By 1911, there were around 9,000 km of rails in China. Most of the rails used the 1,435 mm (4 ft 8 12 in) standard gauge.

Map showing early railway expansion in China.
Hankou Dazhimen Station, the original southern terminal of the Jinghan Railway

The imperial capital, Beijing, was designed as the center of the Chinese railway network. Several lines radiated out from Beijing. Three main lines are Beijing-Hankou Railway, Beijing-Fengtian Railway, and Tianjin-Pukou Railway. Jinghan railway was from Beijing to Hankou. The construction started in 1897 and was completed in 1906. The Guangneiwai railway was extended west to Beijing and east to Fengtian by 1912 and renamed as Beijing-Fengtian Railway. The Tianjin-Pukou Railway, built from 1908–1912. It ran from Tianjin, which was connected by the Beijing-Fengtian Railway, to Pukou across the Yangtze River from Nanjing.

Railway protection movement and the Xinhai Revolution[edit]

Zhan Tianyou, the "father of China's railways"

The rapid expansion of foreign railroad ownership and operation in China aroused strong public resentment and led to calls for domestic development of railways.[3] To help local economies develop and retain earnings from railways, the Qing government in 1904 permitted local provinces to organize their own railway companies and raise funds by selling shares to the public. From 1904-1907, 15 provincial governments formed their own railway building companies and raised funds by selling shares to citizens and levying taxes.[3] The Beijing-Zhangjiakou Railway built from 1905–09, was the first railway to be designed and built indigenously. The chief engineer was Zhan Tianyou, who is known as the Father of China's Railways. The Shanghai-Hangzhou Railway, 189 km in length and completed in 1909, was financed by the provincial governments of Jiangsu and Zhejiang.[10] The Zhengding-Taiyuan Railway, originally planned to run from Zhengding County in Hebei Province, was routed from Shijiazhuang instead and opened in 1907.

In 1911, when some of the provincial railway ventures fell into bankruptcy, the foreign powers pressed the Qing government to permit them to take over the ventures.[3] In May 1911, the Qing government sought to nationalize these locally-controlled railway companies and pledge their railway concessions to foreign banks in exchange for loans. The nationalization order provoked fierce public opposition that led to the Railway Protection Movement, which contributed to the outbreak of the Xinhai Revolution. Troops sent to Sichuan from neighboring Hubei weakened defenses in Wuhan where revolutionaries launched the Wuchang Uprising. The ensuing Xinhai Revolution toppled the Qing Dynasty.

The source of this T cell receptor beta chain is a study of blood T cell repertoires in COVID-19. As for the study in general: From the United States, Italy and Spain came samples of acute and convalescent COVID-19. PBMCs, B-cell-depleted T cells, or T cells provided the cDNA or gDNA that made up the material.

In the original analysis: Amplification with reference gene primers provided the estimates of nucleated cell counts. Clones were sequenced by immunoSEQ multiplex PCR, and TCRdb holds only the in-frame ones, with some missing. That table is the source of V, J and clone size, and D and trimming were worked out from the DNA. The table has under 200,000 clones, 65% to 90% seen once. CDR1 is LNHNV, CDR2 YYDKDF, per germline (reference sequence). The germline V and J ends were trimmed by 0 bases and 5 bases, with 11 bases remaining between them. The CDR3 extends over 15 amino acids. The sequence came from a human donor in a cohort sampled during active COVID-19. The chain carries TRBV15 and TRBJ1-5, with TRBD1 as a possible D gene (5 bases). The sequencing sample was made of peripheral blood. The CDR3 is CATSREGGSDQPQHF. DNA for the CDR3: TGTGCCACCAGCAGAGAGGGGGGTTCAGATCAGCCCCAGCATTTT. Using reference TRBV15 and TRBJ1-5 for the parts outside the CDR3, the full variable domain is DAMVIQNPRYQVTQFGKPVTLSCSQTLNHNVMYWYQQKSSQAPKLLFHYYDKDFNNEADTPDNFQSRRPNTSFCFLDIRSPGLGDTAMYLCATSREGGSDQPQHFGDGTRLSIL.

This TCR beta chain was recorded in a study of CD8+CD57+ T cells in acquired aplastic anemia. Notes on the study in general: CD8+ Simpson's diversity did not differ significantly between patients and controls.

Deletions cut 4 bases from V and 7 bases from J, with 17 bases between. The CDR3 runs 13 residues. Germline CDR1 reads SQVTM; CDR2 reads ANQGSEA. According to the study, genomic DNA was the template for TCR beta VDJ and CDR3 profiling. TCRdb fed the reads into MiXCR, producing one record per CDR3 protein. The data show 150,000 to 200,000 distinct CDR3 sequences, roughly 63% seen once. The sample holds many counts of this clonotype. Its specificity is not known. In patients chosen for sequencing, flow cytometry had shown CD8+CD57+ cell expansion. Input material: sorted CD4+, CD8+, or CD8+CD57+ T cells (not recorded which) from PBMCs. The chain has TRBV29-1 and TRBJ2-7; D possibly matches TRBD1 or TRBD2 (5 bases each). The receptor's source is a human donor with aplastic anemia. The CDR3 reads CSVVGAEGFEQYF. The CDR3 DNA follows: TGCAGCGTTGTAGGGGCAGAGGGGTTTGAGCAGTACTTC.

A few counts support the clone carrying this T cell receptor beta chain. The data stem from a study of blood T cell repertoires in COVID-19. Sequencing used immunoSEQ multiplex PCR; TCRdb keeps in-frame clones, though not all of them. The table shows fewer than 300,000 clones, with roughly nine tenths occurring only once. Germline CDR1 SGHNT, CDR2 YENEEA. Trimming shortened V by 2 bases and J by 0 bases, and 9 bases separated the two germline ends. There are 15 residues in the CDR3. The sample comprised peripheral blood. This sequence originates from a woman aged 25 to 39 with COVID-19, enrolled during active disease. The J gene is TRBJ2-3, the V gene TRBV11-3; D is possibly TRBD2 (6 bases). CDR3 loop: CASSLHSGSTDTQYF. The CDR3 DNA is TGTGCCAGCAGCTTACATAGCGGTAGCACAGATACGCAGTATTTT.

Republic of China[edit]

After founding the Republic of China on January 1, 1912, Dr. Sun Yat-sen agreed to cede the provisional presidency to Yuan Shikai in exchange for the latter's assistance in securing the abdication of Qing court. Sun believed that a national railway network was key to the modernization of China. He sought and received from Yuan Shikai, the portfolio of railway development for the new republic.

From 1928 to 1937, the Republican government in Nanjing built 3,600 km of railway inside the Great Wall.[2] Manchuria, located beyond the wall, had 900 km of railways built from 1928 until 1931, when the region was captured by Japan.[2]

World War II[edit]

The Longhai Railway bombed during the Second Sino-Japanese War

During the Second Sino-Japanese War of 1937-1945, the Republican government dismantled a number of railways to slow the Japanese advance and added 1,900 km of railways, mostly in the interior of China after coastal regions were occupied.[2] Among the completed lines were the Longhai Railway (Lingbao-Tongguan and Xi'an-Baoji sections), Zhejiang-Jiangxi Railway (Hangzhou-Pingxiang section) and the Guangdong-Hankou Railway (Zhuzhou-Shaoguan section).[2] The Shanxi warlord Yan Xishan built the narrow gauge Datong-Puzhou Railway across Shanxi Province. The Japanese occupiers, using forced labor, built 5,700 km of railway in Manchuria and Rehe Province and 900 km of railway in China Proper.[2]

In 1941, construction began of the Yunnan Burma Railway, an attempt to link British occupied Burma with Kunming in Yunnan province. Ultimately, however, the project was aborted.

1945-1949[edit]

In 1945, just after the Second Sino-Japanese War, the Chinese mainland had 27,000 km of rail, and it was estimated about 23,000 km was usable. By 1948, the number of usable kilometers of rail was estimated at only 8,000 km due to the Chinese Civil War. The Communists actively sabotaged rail lines to disrupt the ruling Nationalists (Kuomintang), and the Nationalists scavenged lesser used railways in order to repair the most important ones.[11]